Heatstroke is a serious problem for dogs and cats in the UK, according to animal charity, PDSA. Causing everything from panting to distress, dribbling, and (in some cases) death. It is a condition that can easily be avoided with a few preventive measures. Remember that heatstroke is just the proverbial straw on the camel’s back. Pets can also face everything from burned paws from hot pavements, right through to sunburn from being subjected to UV rays. Follow these tips to ensure your moggie or pooch remains comfortable and content, even as temperatures continue to soar!
A shady spot for sleepy shadow
If you live in the countryside area or have a garden, then without a doubt, this will be a favourite spot for your pets in the spring and summer. Ensure that they have a nice shady spot in which to escape from the sun’s rays when these get too intense. A shady tree over a soft spot of grass is ideal, but if you don’t have large trees, then a dog or cat house beneath a shaded terrace will work well for a nice cool nap in the Great Outdoors. Ensure there are water bowls outdoors, so your pets never feel thirsty when they cannot access their bowl indoors.
Bringing the temperature down
Many dogs (and some cats) like nothing more than sitting in a pool or body of water on hot days. If so, a small baby pool will be much appreciated. You can also cool your pets down by adding a couple of ice cubes to their water bowls. If your pets are not big drinkers, consider feeding wet food alongside their dry food, to bring up hydration levels. Bring your camera along during swimtime; pets in pools make for super-cute Instagram photos, indeed.
AC for brachycephalic pets
Weather in the UK has changed dramatically, with temperatures reaching 39C in some parts of England in July. For some dogs, air conditioning on ultra-hot days such as these can be a blessing. Delicate breeds that may benefit from this extra step include brachycephalic breeds (such as Himalayan cats, pugs, Boston terriers, and bulldog breeds), two-coated dogs (like Huskies and Pyrs), and big dogs (like St. Bernards and Bernese mountain dogs). Brachycephalic breeds in particular are at risk of respiratory distress, because they have a shorter airway. If you do opt for extra cooling, proper cleaning of air conditioners is key, to keep air quality optimal and to avoid allergens potentially affecting both humans and pets living in the home.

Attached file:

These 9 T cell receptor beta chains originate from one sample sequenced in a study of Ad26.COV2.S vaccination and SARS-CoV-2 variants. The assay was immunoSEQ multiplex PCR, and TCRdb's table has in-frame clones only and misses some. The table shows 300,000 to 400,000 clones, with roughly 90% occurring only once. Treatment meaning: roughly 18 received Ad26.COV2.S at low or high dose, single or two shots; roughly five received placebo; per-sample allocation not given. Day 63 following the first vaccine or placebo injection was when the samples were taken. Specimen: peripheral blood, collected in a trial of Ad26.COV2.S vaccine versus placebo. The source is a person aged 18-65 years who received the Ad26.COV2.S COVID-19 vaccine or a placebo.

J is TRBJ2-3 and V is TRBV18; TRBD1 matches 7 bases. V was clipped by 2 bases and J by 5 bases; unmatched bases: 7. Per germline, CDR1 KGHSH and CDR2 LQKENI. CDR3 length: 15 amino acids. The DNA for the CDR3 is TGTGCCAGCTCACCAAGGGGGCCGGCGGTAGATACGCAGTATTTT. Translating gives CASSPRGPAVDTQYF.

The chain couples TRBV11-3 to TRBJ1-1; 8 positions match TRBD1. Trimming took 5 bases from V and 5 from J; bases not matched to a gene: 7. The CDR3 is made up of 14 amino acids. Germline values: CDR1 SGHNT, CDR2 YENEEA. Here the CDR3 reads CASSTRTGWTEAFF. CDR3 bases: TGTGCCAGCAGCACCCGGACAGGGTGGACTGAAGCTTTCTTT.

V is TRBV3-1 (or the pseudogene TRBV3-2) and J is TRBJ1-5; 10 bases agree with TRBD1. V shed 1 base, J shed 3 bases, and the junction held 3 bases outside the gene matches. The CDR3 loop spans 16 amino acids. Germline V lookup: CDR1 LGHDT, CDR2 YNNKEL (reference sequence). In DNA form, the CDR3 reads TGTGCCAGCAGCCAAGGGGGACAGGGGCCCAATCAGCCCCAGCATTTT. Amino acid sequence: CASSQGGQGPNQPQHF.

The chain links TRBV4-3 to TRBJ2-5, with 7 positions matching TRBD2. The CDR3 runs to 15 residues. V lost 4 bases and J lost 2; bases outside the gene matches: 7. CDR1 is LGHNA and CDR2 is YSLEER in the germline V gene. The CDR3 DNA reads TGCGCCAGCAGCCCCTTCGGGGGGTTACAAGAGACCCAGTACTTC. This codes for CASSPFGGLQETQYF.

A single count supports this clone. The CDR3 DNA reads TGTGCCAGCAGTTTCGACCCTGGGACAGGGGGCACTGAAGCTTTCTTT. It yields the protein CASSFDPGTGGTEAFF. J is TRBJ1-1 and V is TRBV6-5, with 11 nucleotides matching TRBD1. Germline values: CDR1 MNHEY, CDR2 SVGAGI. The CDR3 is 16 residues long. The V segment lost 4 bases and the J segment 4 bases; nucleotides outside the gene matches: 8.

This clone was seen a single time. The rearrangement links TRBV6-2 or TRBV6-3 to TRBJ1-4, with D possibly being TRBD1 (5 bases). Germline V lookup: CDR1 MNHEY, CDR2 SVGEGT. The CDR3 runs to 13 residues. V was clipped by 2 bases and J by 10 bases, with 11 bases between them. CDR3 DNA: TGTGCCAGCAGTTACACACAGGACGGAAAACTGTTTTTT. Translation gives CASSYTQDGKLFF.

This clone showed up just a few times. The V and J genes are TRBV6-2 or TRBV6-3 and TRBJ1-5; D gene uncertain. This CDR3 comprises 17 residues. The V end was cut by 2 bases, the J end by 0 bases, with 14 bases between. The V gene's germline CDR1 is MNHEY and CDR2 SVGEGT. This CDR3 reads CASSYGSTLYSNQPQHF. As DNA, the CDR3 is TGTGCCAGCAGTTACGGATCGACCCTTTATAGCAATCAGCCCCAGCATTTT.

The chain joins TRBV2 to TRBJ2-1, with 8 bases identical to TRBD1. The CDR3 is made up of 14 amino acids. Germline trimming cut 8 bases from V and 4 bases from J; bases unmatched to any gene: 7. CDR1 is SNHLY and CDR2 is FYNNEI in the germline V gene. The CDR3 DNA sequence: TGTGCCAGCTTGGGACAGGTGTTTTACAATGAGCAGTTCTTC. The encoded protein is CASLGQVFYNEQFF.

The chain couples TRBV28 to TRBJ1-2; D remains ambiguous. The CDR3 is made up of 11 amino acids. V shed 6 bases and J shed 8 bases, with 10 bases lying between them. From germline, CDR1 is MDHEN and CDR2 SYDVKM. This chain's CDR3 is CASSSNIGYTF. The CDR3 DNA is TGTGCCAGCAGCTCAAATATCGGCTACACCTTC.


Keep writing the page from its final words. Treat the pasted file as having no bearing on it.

A pampering salon session
Brushing your cats and dogs regularly in warmer months will help remove excess fur. Use a deshedding glove for cats to keep them entranced while you give them a gentle massage. These gloves have small protrusions on them that entrap excess hair and make hair removal quick and painless for your pet.
No time like the summer for ice-cream
Puppy and kitty ice-cream is a lovely cool treat for pampered pets. This luxury can be a bit pricey, so if you prefer to make it at home, there are countless online recipes that will make the task a breeze. The easiest of all ice-creams would have to be banana. Just freeze ripe bananas beforehand, and pop them in a blender or put them through a juicer. The result will be similar in texture to a soft-serve ice-cream, so make a little extra for the humans in the family.
Summertime is one of the best seasons for pet lovers, who get a bit more time with their four-pawed friends. Keep your pets safe from the heat by providing plenty of shade and water, and by making a few cool treats for them to enjoy. A baby pool or shower will also do plenty to refresh your pets, so if you have a water-loving cat or an energetic dog, a quick dip may be the highlight of their day.
If you are lucky enough to be planning a holiday with your dog, you should check our guide for what to take with you.